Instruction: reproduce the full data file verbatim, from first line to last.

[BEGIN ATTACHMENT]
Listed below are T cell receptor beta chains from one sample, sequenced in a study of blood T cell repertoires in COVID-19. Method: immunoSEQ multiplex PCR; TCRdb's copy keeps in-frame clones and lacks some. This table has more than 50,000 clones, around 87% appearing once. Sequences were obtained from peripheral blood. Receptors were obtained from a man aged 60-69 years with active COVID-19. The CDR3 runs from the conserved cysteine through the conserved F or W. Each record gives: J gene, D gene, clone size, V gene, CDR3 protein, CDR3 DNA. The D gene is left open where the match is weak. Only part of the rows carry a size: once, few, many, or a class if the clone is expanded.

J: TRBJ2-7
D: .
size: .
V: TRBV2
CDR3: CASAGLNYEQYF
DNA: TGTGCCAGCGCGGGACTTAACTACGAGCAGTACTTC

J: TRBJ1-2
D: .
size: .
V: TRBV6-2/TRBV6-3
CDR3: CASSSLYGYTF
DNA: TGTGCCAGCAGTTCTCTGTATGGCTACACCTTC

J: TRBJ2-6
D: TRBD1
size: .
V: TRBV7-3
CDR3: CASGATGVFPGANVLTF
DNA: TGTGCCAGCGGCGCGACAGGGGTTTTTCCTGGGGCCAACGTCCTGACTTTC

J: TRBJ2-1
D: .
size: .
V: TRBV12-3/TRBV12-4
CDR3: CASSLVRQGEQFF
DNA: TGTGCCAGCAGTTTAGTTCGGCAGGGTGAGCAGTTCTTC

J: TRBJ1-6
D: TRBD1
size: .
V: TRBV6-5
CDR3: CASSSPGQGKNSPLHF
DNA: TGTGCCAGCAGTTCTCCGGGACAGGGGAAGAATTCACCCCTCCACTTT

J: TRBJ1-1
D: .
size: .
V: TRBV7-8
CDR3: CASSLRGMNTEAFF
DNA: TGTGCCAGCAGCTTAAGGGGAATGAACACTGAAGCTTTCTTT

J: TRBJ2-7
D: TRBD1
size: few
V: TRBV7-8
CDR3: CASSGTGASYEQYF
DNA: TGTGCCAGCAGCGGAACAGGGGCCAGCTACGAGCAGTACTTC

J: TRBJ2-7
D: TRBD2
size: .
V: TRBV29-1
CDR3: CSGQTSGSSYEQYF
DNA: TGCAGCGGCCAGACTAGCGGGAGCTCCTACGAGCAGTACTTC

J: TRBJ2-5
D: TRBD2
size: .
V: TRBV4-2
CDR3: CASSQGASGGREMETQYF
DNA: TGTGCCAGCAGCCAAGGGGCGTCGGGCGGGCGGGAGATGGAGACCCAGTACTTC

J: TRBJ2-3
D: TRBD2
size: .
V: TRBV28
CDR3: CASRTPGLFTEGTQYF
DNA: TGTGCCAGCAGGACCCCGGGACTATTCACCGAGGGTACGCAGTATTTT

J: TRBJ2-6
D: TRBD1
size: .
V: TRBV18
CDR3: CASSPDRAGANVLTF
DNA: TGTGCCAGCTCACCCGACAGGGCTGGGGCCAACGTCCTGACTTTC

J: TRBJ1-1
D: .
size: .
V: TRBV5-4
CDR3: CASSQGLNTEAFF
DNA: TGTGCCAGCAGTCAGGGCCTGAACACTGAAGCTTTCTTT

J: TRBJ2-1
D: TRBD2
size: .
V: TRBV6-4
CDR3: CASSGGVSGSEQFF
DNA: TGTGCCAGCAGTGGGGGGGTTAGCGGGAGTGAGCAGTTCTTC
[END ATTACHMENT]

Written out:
Listed below are T cell receptor beta chains from one sample, sequenced in a study of blood T cell repertoires in COVID-19. Method: immunoSEQ multiplex PCR; TCRdb's copy keeps in-frame clones and lacks some. This table has more than 50,000 clones, around 87% appearing once. Sequences were obtained from peripheral blood. Receptors were obtained from a man aged 60-69 years with active COVID-19. The CDR3 runs from the conserved cysteine through the conserved F or W. Each record gives: J gene, D gene, clone size, V gene, CDR3 protein, CDR3 DNA. The D gene is left open where the match is weak. Only part of the rows carry a size: once, few, many, or a class if the clone is expanded.

J: TRBJ2-7
D: .
size: .
V: TRBV2
CDR3: CASAGLNYEQYF
DNA: TGTGCCAGCGCGGGACTTAACTACGAGCAGTACTTC

J: TRBJ1-2
D: .
size: .
V: TRBV6-2/TRBV6-3
CDR3: CASSSLYGYTF
DNA: TGTGCCAGCAGTTCTCTGTATGGCTACACCTTC

J: TRBJ2-6
D: TRBD1
size: .
V: TRBV7-3
CDR3: CASGATGVFPGANVLTF
DNA: TGTGCCAGCGGCGCGACAGGGGTTTTTCCTGGGGCCAACGTCCTGACTTTC

J: TRBJ2-1
D: .
size: .
V: TRBV12-3/TRBV12-4
CDR3: CASSLVRQGEQFF
DNA: TGTGCCAGCAGTTTAGTTCGGCAGGGTGAGCAGTTCTTC

J: TRBJ1-6
D: TRBD1
size: .
V: TRBV6-5
CDR3: CASSSPGQGKNSPLHF
DNA: TGTGCCAGCAGTTCTCCGGGACAGGGGAAGAATTCACCCCTCCACTTT

J: TRBJ1-1
D: .
size: .
V: TRBV7-8
CDR3: CASSLRGMNTEAFF
DNA: TGTGCCAGCAGCTTAAGGGGAATGAACACTGAAGCTTTCTTT

J: TRBJ2-7
D: TRBD1
size: few
V: TRBV7-8
CDR3: CASSGTGASYEQYF
DNA: TGTGCCAGCAGCGGAACAGGGGCCAGCTACGAGCAGTACTTC

J: TRBJ2-7
D: TRBD2
size: .
V: TRBV29-1
CDR3: CSGQTSGSSYEQYF
DNA: TGCAGCGGCCAGACTAGCGGGAGCTCCTACGAGCAGTACTTC

J: TRBJ2-5
D: TRBD2
size: .
V: TRBV4-2
CDR3: CASSQGASGGREMETQYF
DNA: TGTGCCAGCAGCCAAGGGGCGTCGGGCGGGCGGGAGATGGAGACCCAGTACTTC

J: TRBJ2-3
D: TRBD2
size: .
V: TRBV28
CDR3: CASRTPGLFTEGTQYF
DNA: TGTGCCAGCAGGACCCCGGGACTATTCACCGAGGGTACGCAGTATTTT

J: TRBJ2-6
D: TRBD1
size: .
V: TRBV18
CDR3: CASSPDRAGANVLTF
DNA: TGTGCCAGCTCACCCGACAGGGCTGGGGCCAACGTCCTGACTTTC

J: TRBJ1-1
D: .
size: .
V: TRBV5-4
CDR3: CASSQGLNTEAFF
DNA: TGTGCCAGCAGTCAGGGCCTGAACACTGAAGCTTTCTTT

J: TRBJ2-1
D: TRBD2
size: .
V: TRBV6-4
CDR3: CASSGGVSGSEQFF
DNA: TGTGCCAGCAGTGGGGGGGTTAGCGGGAGTGAGCAGTTCTTC